WCLC 2018 — NSCLC: patient age influences clinical outcomes


  • Brian Hoyle
  • Univadis
Der Zugang zum gesamten Inhalt dieser Seite ist nur Angehörigen medizinischer Fachkreise vorbehalten. Der Zugang zum gesamten Inhalt dieser Seite ist nur Angehörigen medizinischer Fachkreise vorbehalten.

Takeaway

  • OS for patients with NSCLC is significantly and detrimentally influenced by increasing age, with outcomes in elderly patients with stage I disease markedly worse vs outcomes in patients with stage III and IV disease.

Why this matters

  • Although treatment of NSCLC is advancing, clinical outcomes and optimal treatments remain unclear for patients of different ages.
  • Analysis of nationwide data on age can clarify demographic, clinical, and socioeconomic factors that are influential, and can assist in selecting treatment strategies.

Study design

  • Retrospective analysis of the National Cancer Database with incident cases of NSCLC from 2004 to 2014.
  • International Classification of Diseases for Oncology, 3rd edition, codes based on cell histology were used to identify patients with squamous cell, large cell, adenocarcinoma, adenosquamous sarcomatoid, and other types of NSCLC.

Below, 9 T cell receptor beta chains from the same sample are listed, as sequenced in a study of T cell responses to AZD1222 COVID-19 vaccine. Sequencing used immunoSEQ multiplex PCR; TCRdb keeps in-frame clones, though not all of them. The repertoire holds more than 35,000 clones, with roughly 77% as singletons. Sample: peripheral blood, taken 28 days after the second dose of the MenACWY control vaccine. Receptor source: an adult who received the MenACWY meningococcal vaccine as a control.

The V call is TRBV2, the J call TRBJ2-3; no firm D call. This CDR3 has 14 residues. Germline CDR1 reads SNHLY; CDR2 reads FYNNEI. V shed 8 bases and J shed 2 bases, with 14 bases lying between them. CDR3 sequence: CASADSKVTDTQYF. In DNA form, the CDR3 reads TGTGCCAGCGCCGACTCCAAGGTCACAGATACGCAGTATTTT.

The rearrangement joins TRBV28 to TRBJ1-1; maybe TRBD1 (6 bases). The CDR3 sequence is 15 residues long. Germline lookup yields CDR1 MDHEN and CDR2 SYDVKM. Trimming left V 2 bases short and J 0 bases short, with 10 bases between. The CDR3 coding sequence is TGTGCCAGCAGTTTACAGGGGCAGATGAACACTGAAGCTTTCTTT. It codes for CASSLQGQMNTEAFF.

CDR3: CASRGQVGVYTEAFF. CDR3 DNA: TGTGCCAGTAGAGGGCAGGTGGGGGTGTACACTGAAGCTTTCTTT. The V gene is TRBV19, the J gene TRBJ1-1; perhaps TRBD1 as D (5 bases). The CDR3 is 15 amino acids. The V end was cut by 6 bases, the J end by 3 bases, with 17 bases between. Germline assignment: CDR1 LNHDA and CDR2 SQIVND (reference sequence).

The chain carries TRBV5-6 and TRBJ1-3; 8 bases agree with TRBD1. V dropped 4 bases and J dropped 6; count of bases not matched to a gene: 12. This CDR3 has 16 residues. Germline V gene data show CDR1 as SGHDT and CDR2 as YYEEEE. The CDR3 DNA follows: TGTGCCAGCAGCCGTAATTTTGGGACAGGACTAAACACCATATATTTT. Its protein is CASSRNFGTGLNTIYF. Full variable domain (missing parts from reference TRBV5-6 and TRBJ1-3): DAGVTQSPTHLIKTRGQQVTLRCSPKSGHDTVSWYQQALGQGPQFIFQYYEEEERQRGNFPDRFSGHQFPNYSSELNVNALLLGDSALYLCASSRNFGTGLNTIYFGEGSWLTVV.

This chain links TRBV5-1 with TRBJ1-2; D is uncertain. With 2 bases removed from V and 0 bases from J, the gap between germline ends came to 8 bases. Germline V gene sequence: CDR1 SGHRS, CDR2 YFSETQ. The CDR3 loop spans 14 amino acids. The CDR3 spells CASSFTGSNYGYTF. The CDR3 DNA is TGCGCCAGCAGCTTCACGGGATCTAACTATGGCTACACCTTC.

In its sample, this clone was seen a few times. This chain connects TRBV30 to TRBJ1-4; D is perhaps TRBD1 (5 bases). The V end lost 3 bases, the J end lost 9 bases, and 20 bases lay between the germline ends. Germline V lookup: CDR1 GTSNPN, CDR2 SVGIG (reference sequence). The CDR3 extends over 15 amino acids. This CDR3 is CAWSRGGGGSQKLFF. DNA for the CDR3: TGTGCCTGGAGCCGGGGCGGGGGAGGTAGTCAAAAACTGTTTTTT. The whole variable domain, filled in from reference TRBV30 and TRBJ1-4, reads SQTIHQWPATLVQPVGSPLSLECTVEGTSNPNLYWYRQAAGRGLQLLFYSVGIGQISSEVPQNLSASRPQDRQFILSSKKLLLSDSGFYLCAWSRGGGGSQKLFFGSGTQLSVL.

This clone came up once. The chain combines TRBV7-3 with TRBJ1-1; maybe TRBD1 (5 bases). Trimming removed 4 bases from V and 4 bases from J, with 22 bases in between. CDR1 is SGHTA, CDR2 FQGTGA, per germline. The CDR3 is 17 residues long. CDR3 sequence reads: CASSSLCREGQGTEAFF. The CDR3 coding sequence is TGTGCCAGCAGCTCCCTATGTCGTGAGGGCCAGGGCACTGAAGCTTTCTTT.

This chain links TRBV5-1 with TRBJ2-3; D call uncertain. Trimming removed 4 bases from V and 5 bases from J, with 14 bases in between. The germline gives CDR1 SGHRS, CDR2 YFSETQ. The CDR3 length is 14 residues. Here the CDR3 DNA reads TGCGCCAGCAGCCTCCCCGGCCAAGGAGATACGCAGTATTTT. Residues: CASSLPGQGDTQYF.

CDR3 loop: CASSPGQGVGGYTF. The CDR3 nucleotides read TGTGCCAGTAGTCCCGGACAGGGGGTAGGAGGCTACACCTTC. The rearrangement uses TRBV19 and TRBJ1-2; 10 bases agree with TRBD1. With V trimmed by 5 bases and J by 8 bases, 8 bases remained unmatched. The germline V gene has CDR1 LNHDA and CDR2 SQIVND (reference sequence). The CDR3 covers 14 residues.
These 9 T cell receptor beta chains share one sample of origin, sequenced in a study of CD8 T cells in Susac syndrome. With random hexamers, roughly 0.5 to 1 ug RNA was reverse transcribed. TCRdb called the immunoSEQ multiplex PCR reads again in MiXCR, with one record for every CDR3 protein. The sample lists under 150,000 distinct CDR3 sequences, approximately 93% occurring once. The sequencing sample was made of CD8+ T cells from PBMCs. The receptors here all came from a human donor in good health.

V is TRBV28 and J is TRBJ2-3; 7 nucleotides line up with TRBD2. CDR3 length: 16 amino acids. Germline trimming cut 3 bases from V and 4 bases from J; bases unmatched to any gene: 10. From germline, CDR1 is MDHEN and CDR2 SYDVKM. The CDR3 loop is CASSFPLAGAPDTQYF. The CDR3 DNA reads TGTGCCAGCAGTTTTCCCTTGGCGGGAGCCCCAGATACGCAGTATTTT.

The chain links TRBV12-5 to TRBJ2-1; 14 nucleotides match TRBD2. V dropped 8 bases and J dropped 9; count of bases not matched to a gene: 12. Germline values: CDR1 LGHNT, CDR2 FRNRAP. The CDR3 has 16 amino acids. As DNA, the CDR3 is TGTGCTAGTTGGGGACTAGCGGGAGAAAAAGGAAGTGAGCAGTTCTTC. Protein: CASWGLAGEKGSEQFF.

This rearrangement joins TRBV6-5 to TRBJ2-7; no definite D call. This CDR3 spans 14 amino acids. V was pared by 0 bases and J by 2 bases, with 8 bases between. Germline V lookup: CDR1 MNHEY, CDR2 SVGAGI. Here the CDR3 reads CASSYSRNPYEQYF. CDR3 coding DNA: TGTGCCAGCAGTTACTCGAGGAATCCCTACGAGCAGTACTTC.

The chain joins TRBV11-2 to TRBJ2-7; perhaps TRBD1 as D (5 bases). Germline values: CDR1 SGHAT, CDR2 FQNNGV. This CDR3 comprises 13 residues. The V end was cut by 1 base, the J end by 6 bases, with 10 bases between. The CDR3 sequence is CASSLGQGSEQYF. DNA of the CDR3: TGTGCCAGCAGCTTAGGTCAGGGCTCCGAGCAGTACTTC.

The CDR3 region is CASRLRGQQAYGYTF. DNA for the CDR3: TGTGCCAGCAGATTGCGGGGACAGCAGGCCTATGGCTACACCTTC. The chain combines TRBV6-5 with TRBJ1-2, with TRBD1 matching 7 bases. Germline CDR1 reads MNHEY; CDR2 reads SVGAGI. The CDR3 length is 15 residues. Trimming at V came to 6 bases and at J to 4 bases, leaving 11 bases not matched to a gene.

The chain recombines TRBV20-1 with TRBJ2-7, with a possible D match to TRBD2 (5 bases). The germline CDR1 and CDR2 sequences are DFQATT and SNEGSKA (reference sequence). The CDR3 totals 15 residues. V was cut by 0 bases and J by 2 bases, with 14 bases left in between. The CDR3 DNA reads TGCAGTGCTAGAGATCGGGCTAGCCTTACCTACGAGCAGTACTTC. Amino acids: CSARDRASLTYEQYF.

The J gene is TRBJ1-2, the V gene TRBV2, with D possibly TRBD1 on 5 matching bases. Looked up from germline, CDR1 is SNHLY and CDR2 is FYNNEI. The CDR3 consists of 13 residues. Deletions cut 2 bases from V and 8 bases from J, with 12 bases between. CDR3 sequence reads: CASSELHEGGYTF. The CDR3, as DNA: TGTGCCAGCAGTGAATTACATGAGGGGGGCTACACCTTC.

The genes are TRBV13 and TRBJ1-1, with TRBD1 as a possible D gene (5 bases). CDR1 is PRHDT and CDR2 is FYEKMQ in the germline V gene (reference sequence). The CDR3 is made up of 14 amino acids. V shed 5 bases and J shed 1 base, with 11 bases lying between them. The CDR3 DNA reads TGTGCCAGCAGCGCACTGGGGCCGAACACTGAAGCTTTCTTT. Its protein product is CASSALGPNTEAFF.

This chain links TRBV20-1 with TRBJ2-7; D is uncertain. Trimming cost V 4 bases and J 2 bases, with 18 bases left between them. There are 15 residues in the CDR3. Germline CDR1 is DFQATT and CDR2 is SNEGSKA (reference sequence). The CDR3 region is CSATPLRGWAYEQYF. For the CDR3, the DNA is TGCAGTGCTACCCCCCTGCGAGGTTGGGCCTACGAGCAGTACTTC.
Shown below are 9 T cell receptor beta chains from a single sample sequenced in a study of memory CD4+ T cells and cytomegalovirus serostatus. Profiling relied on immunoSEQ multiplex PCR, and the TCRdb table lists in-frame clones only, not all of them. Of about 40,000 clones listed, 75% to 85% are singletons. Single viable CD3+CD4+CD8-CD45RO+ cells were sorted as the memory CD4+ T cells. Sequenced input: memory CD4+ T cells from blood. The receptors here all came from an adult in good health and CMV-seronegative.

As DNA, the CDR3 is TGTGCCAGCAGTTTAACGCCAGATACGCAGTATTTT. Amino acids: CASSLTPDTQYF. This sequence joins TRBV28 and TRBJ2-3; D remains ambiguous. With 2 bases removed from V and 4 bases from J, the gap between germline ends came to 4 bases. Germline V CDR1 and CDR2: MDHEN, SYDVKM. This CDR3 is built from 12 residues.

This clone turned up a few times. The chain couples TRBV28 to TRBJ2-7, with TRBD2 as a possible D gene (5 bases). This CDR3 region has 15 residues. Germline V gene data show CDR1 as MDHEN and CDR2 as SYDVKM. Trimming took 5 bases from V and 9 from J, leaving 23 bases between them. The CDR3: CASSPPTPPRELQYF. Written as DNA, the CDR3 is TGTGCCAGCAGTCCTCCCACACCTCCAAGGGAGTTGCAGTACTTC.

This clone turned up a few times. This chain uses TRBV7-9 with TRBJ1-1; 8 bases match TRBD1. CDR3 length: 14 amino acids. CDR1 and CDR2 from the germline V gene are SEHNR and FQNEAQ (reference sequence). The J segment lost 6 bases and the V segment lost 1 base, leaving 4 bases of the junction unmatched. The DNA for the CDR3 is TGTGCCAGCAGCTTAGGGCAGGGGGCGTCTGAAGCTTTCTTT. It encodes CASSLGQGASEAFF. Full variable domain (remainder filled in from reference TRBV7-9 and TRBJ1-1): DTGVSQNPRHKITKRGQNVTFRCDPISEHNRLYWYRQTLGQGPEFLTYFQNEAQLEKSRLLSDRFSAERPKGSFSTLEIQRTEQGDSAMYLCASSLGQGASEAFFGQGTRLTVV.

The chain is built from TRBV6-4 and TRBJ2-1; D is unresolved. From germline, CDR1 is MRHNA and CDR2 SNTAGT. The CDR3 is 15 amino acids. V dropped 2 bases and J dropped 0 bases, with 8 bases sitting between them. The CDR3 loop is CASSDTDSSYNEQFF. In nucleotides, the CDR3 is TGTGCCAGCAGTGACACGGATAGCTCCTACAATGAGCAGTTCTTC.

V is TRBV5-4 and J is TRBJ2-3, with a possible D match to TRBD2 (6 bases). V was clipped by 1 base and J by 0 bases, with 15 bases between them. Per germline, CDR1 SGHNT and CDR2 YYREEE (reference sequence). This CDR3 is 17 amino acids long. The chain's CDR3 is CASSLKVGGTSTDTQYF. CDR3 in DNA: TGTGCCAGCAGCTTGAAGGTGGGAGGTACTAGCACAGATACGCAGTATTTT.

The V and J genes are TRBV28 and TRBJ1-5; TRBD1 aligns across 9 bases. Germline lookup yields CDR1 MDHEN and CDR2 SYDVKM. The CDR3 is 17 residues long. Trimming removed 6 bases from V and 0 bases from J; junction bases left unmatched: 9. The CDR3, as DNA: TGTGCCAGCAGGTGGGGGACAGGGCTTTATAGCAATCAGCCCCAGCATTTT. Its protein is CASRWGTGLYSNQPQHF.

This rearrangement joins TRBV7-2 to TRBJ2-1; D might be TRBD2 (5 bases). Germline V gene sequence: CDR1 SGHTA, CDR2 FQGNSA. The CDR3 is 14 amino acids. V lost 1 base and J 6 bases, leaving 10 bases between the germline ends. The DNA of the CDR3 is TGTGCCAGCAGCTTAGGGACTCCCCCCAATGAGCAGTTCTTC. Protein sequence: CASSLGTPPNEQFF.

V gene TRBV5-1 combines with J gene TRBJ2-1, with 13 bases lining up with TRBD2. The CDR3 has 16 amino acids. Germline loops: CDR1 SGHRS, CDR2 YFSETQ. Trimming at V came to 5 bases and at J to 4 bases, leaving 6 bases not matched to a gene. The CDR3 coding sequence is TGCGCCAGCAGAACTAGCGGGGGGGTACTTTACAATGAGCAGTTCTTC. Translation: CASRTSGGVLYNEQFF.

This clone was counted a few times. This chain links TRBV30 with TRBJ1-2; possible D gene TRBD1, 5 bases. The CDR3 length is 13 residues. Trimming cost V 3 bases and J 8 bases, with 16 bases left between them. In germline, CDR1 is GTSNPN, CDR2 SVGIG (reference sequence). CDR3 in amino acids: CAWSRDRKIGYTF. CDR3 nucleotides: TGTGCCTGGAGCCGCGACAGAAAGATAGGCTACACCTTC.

• Carcinoid tumors, other neuroendocrine tumors, and metastatic tumors to the lung were excluded.
  • OS was analyzed according to age at the time of diagnosis.

Key results

  • 2,327,158 patients with NSCLC were studied.
  • Median OS for patients with stage I lung cancer aged
  • Median OS for patients with stage II lung cancer aged
  • Median OS for patients with stage III lung cancer aged
  • Median OS for patients with stage IV lung cancer aged
  • Difference with age for each stage was significant (P<.0001>
  • Younger age was associated with larger tumor size at diagnosis.
  • Patients ≥80 years received less standard therapy, including surgery, radiation therapy, or chemotherapy (P<.0001>

Expert comment

  • "Elderly patients with a diagnosis of NSCLC are associated with poor survival across all stages. The different in [OS] is more remarkable in patients with stage I and II than those with stage III and IV. Undertreatment in elderly patients might contribute to the poor survival," said presenter Yanyan Lou, MD, PhD, Mayo Clinic, Jacksonville, Florida.